Not only is University of North Carolina at Greensboro (UNCG) Head Women’s Golf Coach Janell Howland an awesome coach but she also happens to be a dear friend who I admire and respect greatly. I recently asked her to answer a few questions about her recruiting and coaching philosophy.
What do you love about being a college coach?
Seeing personal growth from each girl from the time they get to me until the time they graduate.
What is your own coaching philosophy?
People first, Students second, Golfers third. Everything we do in our program revolves around those three things, in that order.
What do you look for with a resume and swing video?
Grades, golf scores from multiple years to see how they are trending, Extra activities that they are involved in. I want to see an all-around person as well as an athlete.
What are some good questions you ask players on visits to help determine the best fit?
What size of school are they looking for? What size of team are they looking for? Are they looking to stay close to home or go far away?
What are some good questions they should ask you to help determine the best fit?
My coaching philosophy. Team goals for the present and future. How many players we would like to have on the team.
How do you structure your practice and qualifying?
Typically we have 4-6 rounds of qualifying before our first tournament. We will take the top 4 qualifiers and always reserve 1 coaches pick. Practice is different every day and every week. We give them a day called What you Want Wednesday where they get to plan and develop their own practice. The rest of the practices for the week are comprised of team competitions, practices designed for them with their input, on course games/challenges, and a day a month where we pair them up and they plan the practice for the entire team.
What do you feel junior golfers can do to improve their games?
Short game, short game, short game. By the time you get to college, most players are OK with their full swing, but what makes the difference is how quickly they get the ball in the hole.
How can they be more prepared for college golf?
Start doing their own laundry 🙂 It sounds silly, but some kids don’t know how to do that. That would be a great start in becoming independent!!
What is the biggest mistake you see families make through the process?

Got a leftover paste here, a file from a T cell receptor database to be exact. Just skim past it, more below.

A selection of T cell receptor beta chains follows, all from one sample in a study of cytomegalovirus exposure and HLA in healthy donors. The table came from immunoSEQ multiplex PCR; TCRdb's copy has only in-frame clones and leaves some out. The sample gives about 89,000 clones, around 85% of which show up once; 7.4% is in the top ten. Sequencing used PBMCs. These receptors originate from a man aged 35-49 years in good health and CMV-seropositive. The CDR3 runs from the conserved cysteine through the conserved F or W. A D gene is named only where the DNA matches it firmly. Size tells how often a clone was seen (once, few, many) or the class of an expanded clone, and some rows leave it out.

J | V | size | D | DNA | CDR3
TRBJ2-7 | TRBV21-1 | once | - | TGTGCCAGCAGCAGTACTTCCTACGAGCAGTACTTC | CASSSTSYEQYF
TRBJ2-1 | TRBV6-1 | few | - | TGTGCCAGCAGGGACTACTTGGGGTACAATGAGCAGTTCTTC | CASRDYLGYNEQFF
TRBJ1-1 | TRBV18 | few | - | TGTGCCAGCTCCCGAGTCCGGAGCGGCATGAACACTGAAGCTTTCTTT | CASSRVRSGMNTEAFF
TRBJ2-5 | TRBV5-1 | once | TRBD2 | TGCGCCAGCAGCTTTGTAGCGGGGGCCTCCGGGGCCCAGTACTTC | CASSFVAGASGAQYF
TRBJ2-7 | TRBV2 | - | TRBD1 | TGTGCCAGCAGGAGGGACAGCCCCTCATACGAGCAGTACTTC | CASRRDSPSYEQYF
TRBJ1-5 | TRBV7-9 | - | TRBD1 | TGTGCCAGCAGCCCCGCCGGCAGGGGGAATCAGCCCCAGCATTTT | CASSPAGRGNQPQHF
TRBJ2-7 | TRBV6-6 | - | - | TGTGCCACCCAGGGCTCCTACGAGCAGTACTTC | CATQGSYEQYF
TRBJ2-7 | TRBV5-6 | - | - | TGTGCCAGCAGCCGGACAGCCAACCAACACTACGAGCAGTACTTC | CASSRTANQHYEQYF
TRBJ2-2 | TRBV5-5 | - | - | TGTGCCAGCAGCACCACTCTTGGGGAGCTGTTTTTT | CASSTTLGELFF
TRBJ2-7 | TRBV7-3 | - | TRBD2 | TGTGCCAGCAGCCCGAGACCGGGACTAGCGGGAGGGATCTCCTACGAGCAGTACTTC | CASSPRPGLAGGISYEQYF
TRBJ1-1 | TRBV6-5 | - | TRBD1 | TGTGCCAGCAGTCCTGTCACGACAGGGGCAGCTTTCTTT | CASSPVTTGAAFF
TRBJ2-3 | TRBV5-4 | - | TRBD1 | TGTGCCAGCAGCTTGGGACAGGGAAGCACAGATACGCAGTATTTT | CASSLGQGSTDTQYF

Parents doing everything for their daughter. We are a family here and I LOVE parents to be involved. But I want the daughter to do the legwork and be the communicator. She is the one that I am going to be spending the next 4 years with, so I want to make sure that she can do things on her own.
When you watch a player at a tournament what are things you look for?
Attitude is a big one for me. How does that player treat her fellow competitors? How does she treat her family who brought her to the tournament? How she treats them is how she is going to treat her coaches.
What do you consider short, average and long off the tee? and how much does length play a factor in recruiting a player to a D1 program?
It’s becoming more and more of a factor. That is one-way tours/colleges are making golf courses harder is by making them longer. You don’t HAVE to hit the ball far, but it definitely makes it easier. Long–over 240, Average-220-240, Short-Under 220
How important is fitness and nutrition for a junior golfer?
Fitness and nutrition are huge for all athletes moving forward. We are becoming so specialized so early that in order to avoid injuries, players are going to have to take care of their body better at an earlier age. We are a very one-sided sport, and in order to help limit injuries, they need to be training both sides. Nutrition is key as well. When you get to college, numerous tournaments we will play 4 rounds in 3 days. That’s a lot and if you aren’t properly hydrated and nourished, it’s going to be a struggle.
Brandi Jackson had a stellar collegiate career at Furman University, before going on to play professionally for eight years on the LPGA and Symetra Tour. In 2012 Brandi was inducted into the Furman University Athletic Hall of Fame, and she serves on the Board of Directors for The Blade Jr Classic. She runs her own business out of Greenville, South Carolina where she consults junior golf families all over the world on competitive junior golf and the college recruiting process. For more information on Brandi Jackson, visit her website at www.brandijacksongolf.com. Follow Brandi on Twitter @bjacksongolf and Instagram @bjacksongolf.
For more information about college golf recruiting and competitive junior golf, including Brandi’s innovative online Golf Recruiting 101 Course and Recruit Caddy Service, visit www.brandijacksongolf.com.